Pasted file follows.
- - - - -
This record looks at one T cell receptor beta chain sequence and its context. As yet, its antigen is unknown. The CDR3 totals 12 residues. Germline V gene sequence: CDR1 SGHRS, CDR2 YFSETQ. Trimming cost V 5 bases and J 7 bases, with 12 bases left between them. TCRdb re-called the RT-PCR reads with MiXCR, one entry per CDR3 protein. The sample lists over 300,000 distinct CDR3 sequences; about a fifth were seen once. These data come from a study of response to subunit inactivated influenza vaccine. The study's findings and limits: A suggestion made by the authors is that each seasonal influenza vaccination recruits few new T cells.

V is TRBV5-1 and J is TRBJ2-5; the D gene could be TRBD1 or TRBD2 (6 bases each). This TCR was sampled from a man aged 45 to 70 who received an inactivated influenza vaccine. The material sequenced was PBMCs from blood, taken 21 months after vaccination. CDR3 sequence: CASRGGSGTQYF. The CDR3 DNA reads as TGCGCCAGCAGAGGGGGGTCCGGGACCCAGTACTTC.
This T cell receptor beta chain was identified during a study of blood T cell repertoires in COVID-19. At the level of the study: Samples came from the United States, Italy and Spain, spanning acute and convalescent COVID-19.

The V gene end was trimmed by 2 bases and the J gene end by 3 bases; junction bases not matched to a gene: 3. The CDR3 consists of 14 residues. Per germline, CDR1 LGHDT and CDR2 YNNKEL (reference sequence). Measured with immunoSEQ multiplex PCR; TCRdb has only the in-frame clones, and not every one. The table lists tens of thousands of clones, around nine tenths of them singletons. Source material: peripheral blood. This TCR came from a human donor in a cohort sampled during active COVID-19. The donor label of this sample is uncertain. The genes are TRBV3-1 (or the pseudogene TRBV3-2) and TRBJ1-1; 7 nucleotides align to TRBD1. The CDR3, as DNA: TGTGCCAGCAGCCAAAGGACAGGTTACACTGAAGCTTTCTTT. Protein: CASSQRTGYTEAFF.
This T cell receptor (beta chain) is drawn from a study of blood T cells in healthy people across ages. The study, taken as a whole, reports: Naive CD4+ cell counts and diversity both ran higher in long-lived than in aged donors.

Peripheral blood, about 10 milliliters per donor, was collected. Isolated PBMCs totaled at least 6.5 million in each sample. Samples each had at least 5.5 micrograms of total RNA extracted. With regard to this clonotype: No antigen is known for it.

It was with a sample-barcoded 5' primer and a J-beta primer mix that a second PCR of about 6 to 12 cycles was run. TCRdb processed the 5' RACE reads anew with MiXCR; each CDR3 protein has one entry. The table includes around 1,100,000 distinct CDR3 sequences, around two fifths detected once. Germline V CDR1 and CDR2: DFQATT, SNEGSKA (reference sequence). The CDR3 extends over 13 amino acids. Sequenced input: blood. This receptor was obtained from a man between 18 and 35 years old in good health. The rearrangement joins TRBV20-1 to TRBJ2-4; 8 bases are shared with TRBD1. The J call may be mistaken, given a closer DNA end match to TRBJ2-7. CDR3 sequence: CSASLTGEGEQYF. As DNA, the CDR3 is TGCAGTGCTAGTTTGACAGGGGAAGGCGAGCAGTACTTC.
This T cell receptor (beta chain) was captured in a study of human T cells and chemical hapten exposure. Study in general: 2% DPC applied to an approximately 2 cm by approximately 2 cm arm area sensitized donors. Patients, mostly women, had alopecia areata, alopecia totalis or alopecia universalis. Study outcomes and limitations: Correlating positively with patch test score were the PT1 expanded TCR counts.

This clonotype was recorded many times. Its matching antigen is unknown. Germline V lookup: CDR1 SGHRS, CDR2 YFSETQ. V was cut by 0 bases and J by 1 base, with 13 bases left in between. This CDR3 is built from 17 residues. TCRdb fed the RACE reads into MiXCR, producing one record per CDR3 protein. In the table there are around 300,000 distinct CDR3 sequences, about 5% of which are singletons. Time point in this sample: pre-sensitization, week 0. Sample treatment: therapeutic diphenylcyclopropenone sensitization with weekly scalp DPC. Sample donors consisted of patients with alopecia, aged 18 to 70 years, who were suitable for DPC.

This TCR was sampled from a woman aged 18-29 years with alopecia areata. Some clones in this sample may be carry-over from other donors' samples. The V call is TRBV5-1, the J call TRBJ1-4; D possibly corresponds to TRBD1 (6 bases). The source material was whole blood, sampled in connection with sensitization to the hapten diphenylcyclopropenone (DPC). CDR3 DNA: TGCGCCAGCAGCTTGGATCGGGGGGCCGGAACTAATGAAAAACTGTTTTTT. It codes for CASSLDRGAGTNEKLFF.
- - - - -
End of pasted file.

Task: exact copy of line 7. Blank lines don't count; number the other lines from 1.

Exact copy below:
It was with a sample-barcoded 5' primer and a J-beta primer mix that a second PCR of about 6 to 12 cycles was run. TCRdb processed the 5' RACE reads anew with MiXCR; each CDR3 protein has one entry. The table includes around 1,100,000 distinct CDR3 sequences, around two fifths detected once. Germline V CDR1 and CDR2: DFQATT, SNEGSKA (reference sequence). The CDR3 extends over 13 amino acids. Sequenced input: blood. This receptor was obtained from a man between 18 and 35 years old in good health. The rearrangement joins TRBV20-1 to TRBJ2-4; 8 bases are shared with TRBD1. The J call may be mistaken, given a closer DNA end match to TRBJ2-7. CDR3 sequence: CSASLTGEGEQYF. As DNA, the CDR3 is TGCAGTGCTAGTTTGACAGGGGAAGGCGAGCAGTACTTC.